Before buying property in the Dominican Republic
Investing in the Dominican Republic
Upon arrival in the Dominican Republic, you may see places that advertise properties around the particular destination you are visiting. Be careful to take the time to investigate properties all over the area you are interested in, as properties that are advertised do not necessarily reflect the true market value of all available properties. Knowing how real estate purchases work in the Dominican Republic, what's involved, the other costs that may be associated, what questions to ask, etc., will help ensure you make an informed purchase decision.
You may hear that when a foreigner purchases property in the Dominican Republic, there are no annual real estate taxes and/or no title transfer taxes. Neither of these statements are completely true. Depending on the property purchased, as well as how it is purchased, there may or may not be an annual real estate tax liability and a title transfer tax. There are situations where tax exemption can occur, but it is important to find out where this is legally the case. The best thing to do is to speak with Real Estate Agents/Agencies or Attorneys/Law Offices to learn what your options are for the particular property you are interested in purchasing.
If you decide to purchase directly from the owner, there are some things that you should keep in mind. There is no real estate or governmental body that sends real estate and property tax reminders to owners if these fees have not been paid. If an owner does not pay these dues, the government will ensure they collect any arrears at the time of sale, if not up to an additional 50% penalty on these arrears as well, before enabling the title of the property to be transferred. This could prevent the sale from happening if the seller does not have the money to pay these arrears (and any penalties), or, depending on what has already been transacted between the buyer and the seller, put the buyer in a position to pay any outstanding dues before obtaining title of the property. To prevent this from happening, ask the seller to provide proof of the previous tax payments that have been made on the property.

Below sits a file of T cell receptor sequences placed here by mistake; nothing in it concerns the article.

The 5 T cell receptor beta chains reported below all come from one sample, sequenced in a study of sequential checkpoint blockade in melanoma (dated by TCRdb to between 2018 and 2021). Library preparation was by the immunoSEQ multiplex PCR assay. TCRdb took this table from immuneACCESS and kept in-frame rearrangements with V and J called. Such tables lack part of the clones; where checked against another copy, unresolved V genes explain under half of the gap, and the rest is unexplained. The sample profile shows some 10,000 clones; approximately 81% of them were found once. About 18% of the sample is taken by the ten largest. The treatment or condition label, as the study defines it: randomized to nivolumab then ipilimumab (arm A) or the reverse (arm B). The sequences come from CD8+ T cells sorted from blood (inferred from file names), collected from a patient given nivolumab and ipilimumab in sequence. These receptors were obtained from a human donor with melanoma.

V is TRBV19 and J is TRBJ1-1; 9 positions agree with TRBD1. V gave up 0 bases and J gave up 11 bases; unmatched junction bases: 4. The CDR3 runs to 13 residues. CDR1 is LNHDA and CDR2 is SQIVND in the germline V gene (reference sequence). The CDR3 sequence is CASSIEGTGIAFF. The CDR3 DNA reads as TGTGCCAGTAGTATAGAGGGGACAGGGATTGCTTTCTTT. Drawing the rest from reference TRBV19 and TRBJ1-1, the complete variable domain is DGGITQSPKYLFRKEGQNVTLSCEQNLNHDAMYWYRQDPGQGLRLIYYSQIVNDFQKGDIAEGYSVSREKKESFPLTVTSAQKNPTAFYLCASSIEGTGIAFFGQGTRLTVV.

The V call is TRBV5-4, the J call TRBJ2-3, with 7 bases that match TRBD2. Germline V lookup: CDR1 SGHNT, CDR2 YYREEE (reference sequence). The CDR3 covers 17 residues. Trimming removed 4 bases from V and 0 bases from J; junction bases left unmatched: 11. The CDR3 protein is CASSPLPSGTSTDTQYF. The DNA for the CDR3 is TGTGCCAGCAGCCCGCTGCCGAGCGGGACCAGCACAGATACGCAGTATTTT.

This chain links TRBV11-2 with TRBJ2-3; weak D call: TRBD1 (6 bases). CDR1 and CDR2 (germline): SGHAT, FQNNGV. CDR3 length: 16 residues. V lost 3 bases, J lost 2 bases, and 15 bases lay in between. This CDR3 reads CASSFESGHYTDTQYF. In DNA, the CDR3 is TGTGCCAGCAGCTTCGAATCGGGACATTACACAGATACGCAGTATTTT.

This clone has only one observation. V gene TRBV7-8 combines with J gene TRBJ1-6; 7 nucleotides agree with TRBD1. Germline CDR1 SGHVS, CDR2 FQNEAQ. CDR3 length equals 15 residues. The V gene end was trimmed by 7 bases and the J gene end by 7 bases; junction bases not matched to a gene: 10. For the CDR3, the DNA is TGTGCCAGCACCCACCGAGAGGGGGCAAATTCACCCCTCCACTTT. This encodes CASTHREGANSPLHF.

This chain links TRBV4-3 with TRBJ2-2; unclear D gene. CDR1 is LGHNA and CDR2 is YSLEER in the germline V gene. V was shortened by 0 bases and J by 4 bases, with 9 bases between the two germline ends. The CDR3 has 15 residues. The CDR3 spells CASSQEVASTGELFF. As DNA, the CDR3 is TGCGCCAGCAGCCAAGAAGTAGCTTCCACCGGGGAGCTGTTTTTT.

A seller should always be able to provide you with at least a photocopy of the title to the property so that you can verify with the titles office that the title is good and that there are no liens against the property. It is also wise to have the seller provide a recent copy of the tax assessment of the property, matching it against the title to ensure it fully describes the property and all of its buildings. If the title office has only registered the piece of land, and a home or building was built afterwards without being registered, you could be liable for the arrears in taxes on this home or building since it was built.
If you are looking into purchasing a new residential property, the developer may not be able to provide you with anything but a photocopy of the 'master title' for the entire development. This is okay, but you will need to also complete a 'contract of sale' if you decide to purchase, to make your purchase legal and binding. Ensure the 'contract of sale' is notarized by an Attorney and is filed properly with the applicable department. Once the entire project is completed, the developer cancels the 'master title' in exchange for providing individual land titles to each of the project's buyers. Once the development is completed, the developer should provide you and all other buyers with an individual land title for your portion of the project, but to be sure, at the time of sale, along with the 'contract of sale', you should get an agreement in writing from the developer stating he will provide your individual land title in no longer than one year's time. If the developer is unwilling to do so, you should be skeptical about buying the property.
If you are a first time buyer in the Dominican Republic, it would probably be in your best interest to gain the assistance of a Real Estate Agents/Agencies or Attorneys/Law Offices to assist you with your purchase to ensure all of the particulars have been addressed in order to avoid future surprises.
Please note: Hispaniola.com is not involved in Real Estate and does not have the expertise necessary to provide you with any and all of the information you may need before investing/purchasing real estate in the Dominican Republic. Laws are also subject to change. Hispaniola.com recommends you take the time to become fully aware of any applicable laws and details regarding purchasing real estate in the Dominican Republic, either yourself, or through the assistance of a Dominican Republic Real Estate Agent or Attorney.